November 3, 2020

Shirley Hilton

THE OTHER SIDE

After so many years in the states,
I find I am forgetting my mother tongue
and my Mexican ways. For example,
I just called this place “the states”
instead of el otro lado, the other side,
as we say in Mexico. Earlier today,
I could not remember the word
for cage—jaula. Perhaps because
I am not fond of cages. Perhaps because
I have never had the misfortune
to be kept in one. I remember
the two canaries my father bought me
one bright Sunday from a vendor
in the Plaza Coyoacán. I named them
Chuca and Rogelio and hung
their cage in our garden in the shade,
covering them at night to keep them warm.
Afternoons, still in my school uniform,
mother let me climb up on a little stool
and talk to them through the wires.
I fancied myself their mother,
my babies, though I realize now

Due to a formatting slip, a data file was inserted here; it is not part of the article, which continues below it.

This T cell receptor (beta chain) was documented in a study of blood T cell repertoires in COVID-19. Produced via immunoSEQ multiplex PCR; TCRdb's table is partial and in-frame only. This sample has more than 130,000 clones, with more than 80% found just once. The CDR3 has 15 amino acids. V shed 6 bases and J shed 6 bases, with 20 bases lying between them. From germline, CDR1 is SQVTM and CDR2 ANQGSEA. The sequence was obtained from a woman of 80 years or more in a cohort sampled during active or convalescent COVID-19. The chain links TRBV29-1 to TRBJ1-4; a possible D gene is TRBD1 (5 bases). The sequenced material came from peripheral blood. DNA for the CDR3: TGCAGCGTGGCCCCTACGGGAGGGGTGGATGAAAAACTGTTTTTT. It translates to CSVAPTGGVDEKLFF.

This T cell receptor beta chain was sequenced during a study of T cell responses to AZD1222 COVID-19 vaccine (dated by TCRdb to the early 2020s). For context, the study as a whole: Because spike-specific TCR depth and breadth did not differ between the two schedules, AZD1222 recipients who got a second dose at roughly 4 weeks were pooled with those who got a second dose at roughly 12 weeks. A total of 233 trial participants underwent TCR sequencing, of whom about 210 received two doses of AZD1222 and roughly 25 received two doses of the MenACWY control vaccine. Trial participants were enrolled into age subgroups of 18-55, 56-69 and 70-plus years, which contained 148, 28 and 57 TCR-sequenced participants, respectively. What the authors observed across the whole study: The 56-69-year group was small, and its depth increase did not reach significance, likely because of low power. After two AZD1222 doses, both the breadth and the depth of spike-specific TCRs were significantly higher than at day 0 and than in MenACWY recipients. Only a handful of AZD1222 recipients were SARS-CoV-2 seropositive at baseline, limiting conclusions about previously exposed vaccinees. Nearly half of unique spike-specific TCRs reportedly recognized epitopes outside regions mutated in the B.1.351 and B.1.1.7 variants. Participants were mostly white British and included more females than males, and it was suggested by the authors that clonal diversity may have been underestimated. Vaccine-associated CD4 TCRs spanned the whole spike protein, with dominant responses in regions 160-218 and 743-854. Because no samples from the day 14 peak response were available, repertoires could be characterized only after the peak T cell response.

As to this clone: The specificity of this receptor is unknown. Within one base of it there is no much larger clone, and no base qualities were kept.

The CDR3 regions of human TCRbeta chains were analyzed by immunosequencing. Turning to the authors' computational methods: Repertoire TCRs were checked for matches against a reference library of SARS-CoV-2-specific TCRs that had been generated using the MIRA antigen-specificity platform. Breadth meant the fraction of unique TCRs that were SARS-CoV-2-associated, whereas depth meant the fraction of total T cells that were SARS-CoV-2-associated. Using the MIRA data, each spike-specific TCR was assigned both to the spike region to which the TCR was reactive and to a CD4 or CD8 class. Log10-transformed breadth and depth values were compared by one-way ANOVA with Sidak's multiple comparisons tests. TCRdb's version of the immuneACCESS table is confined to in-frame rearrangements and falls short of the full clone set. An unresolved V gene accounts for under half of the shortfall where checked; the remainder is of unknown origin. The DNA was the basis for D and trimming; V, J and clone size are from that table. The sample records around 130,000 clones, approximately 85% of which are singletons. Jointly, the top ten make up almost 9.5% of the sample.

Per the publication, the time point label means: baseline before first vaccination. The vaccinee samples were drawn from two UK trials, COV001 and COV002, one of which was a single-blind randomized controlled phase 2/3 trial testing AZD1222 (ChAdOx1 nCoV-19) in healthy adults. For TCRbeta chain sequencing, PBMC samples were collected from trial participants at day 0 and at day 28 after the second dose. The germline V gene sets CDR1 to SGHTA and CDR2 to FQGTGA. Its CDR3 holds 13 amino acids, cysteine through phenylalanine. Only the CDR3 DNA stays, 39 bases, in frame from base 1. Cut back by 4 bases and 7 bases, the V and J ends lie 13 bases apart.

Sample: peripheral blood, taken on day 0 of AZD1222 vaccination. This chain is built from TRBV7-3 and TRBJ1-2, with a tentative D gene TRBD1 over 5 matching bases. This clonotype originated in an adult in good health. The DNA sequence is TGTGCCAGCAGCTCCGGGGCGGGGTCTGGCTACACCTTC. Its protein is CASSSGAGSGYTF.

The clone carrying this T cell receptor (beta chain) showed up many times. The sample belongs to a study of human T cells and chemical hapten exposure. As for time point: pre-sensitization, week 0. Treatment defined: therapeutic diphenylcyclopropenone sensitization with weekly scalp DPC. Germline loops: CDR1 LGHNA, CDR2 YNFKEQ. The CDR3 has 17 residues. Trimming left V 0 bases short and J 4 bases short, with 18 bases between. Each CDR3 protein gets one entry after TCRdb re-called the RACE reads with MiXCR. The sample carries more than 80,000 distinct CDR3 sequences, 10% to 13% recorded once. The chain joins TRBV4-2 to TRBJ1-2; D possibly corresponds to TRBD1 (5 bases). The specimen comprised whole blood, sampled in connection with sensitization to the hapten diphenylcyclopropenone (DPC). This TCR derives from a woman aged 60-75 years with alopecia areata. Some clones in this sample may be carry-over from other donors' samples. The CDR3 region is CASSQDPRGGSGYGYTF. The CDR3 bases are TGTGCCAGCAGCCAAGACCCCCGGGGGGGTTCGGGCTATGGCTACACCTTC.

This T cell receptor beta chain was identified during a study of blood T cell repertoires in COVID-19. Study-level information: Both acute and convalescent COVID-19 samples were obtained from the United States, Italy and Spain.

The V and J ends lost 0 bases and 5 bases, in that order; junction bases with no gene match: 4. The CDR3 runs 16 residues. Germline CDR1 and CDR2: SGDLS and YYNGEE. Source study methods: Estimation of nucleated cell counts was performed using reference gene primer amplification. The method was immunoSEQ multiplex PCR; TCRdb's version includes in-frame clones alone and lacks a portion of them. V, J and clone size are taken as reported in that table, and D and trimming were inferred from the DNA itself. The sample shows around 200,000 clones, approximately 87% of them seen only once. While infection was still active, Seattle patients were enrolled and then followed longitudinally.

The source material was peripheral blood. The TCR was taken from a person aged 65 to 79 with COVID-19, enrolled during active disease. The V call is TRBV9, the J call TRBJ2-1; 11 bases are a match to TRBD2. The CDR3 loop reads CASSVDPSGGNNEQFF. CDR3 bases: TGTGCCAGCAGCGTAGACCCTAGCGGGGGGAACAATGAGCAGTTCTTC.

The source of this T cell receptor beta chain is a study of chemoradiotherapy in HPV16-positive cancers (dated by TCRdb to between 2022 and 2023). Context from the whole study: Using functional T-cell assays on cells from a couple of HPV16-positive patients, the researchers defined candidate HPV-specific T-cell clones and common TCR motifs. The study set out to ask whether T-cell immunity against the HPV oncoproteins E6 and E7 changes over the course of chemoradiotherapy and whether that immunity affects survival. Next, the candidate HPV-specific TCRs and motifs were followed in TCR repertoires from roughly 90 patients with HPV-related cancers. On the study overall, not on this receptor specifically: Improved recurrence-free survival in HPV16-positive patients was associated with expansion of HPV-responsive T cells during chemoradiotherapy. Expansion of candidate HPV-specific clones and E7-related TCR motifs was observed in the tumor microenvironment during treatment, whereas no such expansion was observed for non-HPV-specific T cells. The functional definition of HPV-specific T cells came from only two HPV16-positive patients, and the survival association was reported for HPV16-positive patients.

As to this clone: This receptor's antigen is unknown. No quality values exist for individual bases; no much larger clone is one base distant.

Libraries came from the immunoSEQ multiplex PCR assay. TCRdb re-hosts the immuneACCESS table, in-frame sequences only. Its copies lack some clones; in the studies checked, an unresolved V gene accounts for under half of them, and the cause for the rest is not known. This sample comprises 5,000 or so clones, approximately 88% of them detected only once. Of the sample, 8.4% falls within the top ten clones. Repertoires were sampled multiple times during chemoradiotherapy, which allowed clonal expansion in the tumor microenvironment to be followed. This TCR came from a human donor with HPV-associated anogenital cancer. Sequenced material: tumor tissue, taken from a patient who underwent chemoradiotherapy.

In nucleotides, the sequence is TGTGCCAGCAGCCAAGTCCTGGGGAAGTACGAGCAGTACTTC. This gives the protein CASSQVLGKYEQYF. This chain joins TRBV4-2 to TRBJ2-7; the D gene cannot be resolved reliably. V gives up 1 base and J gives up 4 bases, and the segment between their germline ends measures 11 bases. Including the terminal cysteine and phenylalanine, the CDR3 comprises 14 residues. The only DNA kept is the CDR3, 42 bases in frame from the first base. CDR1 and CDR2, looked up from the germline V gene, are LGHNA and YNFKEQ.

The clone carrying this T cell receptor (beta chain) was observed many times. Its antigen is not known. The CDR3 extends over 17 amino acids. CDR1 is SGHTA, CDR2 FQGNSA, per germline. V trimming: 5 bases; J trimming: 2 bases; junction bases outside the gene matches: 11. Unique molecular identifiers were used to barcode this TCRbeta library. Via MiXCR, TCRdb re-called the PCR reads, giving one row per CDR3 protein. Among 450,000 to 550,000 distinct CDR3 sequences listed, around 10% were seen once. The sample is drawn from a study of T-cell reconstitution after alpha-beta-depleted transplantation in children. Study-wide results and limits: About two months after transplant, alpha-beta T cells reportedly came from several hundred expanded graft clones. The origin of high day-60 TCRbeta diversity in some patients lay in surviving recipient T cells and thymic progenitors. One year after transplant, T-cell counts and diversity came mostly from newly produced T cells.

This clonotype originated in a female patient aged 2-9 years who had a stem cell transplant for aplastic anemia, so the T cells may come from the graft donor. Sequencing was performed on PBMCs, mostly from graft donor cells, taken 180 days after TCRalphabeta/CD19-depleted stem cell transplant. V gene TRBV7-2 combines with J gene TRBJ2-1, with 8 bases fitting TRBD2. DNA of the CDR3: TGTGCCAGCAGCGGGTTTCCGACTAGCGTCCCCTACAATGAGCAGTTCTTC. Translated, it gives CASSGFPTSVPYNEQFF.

I knew nothing of motherhood then.
Today I turn off my radio and I take
out a map, smoothing it
on the kitchen table and tracing
my finger along the Rio Grande,
El Río Bravo. A river that is neither
big nor brave. Perhaps it got its name
from the people who dare to cross it,
from people like me who braved
the big danger. On this side
on this otro lado, cages hold little ones
helpless as canaries, no adoring
mother to watch them in the afternoon
to tuck them in at night. Mothers
so distant they cannot even be found,
their children in jaulas. I close my eyes
and imagine that I stand straddling
that brave river, a human bridge
one foot in El Paso, one in Juárez
unable to choose between the two jaulas.

from Poets Respond
November 3, 2020

__________

Shirley Hilton: “This week I heard a four-minute news story on NPR, little more than a blurb, about the 545 children in cages at the border whose parents can not be located. Four minutes! Is that the extent of our consciousness? I have lived on both sides of the Mexican-American border and a part of me belongs to both cultures. Wrapped in feelings of helplessness and shame and rage, I sat down to record my feelings. As the poem developed, I came to realize that our inability or unwillingness to fight for what’s right, to change the inhumane actions of our current government becomes a cage of sorts, our own cage.” (web)

Rattle Logo